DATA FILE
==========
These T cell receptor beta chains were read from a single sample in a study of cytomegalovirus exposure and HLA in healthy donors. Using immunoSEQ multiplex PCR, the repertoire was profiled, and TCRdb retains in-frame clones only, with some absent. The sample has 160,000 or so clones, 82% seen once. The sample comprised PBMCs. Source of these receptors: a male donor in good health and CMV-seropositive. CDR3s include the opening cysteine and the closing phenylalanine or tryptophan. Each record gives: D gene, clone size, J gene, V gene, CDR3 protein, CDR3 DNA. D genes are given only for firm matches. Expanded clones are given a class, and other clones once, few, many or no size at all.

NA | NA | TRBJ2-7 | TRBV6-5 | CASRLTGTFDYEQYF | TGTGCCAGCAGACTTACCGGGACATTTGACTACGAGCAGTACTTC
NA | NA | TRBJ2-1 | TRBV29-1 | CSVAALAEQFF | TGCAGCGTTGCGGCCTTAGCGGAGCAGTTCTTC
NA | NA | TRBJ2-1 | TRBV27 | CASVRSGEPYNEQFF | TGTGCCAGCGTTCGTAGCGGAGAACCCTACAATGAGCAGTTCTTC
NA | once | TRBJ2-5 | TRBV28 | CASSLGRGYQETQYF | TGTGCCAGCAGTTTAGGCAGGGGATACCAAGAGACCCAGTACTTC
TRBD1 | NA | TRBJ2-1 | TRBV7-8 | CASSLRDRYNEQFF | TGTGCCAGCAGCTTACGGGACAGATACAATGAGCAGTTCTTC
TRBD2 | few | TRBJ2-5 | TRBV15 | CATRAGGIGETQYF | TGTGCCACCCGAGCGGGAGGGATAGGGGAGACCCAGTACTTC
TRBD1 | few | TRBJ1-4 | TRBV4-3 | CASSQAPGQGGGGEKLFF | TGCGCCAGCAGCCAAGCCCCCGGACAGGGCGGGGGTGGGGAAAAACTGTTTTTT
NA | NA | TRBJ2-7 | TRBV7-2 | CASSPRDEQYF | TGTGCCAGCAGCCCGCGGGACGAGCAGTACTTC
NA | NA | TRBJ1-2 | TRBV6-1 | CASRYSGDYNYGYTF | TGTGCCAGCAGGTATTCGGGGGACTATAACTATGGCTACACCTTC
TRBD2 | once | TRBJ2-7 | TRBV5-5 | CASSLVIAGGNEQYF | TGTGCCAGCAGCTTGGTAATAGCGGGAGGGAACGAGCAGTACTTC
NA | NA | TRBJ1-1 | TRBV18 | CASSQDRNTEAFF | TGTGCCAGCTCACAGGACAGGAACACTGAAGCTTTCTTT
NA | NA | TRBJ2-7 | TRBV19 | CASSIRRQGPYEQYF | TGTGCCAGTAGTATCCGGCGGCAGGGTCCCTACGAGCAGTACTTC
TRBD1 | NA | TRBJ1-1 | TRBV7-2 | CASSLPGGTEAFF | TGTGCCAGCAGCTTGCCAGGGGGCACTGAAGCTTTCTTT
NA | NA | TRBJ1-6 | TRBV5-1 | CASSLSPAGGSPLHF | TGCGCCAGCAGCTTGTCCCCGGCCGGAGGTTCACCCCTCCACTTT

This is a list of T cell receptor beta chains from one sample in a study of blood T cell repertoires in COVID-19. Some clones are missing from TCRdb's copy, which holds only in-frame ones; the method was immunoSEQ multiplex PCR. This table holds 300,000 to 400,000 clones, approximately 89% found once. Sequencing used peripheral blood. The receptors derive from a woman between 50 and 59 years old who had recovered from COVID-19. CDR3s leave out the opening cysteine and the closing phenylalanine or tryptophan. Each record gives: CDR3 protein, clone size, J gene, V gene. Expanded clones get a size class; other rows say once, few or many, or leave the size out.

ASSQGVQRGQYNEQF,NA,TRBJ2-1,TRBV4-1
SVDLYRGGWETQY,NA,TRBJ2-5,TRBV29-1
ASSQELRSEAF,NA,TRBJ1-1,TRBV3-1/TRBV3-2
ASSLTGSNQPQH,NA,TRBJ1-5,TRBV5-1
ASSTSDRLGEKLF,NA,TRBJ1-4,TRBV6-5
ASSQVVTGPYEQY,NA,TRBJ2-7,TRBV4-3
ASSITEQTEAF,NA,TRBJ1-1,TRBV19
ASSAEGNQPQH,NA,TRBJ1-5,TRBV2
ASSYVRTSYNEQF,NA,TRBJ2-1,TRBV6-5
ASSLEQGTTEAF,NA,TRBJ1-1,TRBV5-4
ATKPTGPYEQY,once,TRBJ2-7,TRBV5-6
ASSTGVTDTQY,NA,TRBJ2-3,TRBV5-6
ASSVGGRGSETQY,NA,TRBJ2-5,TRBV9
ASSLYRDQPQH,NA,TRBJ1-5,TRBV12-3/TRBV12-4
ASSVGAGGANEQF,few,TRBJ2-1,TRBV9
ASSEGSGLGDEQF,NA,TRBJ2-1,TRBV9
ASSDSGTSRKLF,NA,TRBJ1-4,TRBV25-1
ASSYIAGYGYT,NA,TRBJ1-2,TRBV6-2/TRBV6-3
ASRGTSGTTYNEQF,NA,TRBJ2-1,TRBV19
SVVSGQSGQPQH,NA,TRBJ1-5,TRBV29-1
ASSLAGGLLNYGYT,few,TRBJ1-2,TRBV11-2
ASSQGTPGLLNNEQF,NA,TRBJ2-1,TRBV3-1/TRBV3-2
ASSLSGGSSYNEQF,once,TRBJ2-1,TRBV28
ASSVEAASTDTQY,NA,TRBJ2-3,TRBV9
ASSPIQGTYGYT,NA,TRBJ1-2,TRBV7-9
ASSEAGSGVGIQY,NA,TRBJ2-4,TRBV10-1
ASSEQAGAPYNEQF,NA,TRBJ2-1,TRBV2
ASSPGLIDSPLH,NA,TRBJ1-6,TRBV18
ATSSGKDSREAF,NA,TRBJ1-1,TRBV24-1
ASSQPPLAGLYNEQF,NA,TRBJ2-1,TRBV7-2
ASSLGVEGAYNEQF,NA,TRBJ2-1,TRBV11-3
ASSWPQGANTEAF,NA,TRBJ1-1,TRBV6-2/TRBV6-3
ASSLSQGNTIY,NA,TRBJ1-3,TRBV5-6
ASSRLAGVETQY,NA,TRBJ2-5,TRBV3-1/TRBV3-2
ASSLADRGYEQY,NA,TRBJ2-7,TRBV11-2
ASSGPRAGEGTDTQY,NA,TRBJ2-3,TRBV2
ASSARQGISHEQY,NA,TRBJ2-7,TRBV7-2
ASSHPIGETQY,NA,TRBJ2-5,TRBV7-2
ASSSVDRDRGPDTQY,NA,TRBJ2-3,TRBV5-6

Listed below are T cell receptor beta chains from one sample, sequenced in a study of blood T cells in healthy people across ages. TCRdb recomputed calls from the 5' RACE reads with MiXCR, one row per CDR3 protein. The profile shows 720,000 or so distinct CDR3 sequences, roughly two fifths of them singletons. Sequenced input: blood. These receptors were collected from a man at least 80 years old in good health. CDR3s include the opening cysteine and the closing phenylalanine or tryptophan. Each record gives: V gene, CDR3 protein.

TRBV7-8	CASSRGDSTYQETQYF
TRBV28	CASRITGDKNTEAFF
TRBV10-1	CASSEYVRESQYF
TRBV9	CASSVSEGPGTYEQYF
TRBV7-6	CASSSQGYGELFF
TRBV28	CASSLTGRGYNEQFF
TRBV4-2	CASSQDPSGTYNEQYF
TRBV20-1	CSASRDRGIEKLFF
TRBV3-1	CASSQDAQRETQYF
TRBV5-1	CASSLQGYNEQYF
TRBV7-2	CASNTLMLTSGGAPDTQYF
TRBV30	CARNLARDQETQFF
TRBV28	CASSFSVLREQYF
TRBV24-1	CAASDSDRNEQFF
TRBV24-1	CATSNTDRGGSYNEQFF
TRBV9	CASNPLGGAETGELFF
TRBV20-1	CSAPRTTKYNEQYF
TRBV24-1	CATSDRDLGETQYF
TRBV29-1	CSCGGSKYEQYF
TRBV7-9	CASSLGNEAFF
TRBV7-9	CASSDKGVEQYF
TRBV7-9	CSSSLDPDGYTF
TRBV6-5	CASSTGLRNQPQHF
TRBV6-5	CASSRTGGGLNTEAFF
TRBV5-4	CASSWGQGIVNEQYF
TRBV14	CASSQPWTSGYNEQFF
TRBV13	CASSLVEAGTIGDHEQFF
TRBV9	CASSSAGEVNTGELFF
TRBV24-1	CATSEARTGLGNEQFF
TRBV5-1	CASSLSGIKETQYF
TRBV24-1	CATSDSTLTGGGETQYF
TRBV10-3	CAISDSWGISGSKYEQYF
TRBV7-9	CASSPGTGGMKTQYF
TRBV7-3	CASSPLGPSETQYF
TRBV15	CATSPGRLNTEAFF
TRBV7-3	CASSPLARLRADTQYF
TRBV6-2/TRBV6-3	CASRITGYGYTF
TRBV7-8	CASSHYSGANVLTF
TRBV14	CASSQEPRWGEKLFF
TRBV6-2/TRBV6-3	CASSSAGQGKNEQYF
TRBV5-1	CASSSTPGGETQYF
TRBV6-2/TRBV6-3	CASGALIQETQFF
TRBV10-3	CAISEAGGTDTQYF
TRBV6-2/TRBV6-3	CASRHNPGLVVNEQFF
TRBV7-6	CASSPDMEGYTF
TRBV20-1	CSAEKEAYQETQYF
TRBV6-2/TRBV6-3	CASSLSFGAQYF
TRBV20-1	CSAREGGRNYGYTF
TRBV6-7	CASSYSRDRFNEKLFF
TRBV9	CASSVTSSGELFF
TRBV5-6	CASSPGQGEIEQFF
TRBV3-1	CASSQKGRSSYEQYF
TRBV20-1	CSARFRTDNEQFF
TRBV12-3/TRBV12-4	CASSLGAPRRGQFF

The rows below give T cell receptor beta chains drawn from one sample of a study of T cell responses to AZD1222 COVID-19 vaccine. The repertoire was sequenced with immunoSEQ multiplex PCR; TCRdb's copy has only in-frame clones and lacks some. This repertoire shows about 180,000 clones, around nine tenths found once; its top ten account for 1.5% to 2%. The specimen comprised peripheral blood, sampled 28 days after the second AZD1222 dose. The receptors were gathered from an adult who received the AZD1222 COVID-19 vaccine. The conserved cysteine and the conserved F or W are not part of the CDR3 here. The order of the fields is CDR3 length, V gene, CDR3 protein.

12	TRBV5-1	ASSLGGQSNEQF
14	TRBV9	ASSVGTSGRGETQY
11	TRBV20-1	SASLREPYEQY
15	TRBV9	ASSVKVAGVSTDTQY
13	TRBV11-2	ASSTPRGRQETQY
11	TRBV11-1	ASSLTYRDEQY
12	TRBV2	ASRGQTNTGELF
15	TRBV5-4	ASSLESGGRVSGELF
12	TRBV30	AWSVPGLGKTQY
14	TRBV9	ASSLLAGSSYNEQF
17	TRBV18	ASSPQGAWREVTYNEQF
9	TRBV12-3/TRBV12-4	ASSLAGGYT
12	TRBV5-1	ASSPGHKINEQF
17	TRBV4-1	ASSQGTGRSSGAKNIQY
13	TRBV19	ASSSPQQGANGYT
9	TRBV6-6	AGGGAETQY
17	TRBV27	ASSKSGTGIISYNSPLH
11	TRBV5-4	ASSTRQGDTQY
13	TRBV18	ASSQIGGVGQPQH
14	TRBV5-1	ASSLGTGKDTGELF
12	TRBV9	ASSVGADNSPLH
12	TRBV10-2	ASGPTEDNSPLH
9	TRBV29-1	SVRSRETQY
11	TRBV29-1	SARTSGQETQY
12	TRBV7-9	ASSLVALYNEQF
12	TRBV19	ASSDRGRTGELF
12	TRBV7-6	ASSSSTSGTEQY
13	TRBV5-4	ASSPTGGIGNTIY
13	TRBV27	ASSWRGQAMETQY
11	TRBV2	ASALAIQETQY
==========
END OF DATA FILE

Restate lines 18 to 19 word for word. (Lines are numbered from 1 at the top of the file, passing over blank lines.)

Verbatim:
SVDLYRGGWETQY,NA,TRBJ2-5,TRBV29-1
ASSQELRSEAF,NA,TRBJ1-1,TRBV3-1/TRBV3-2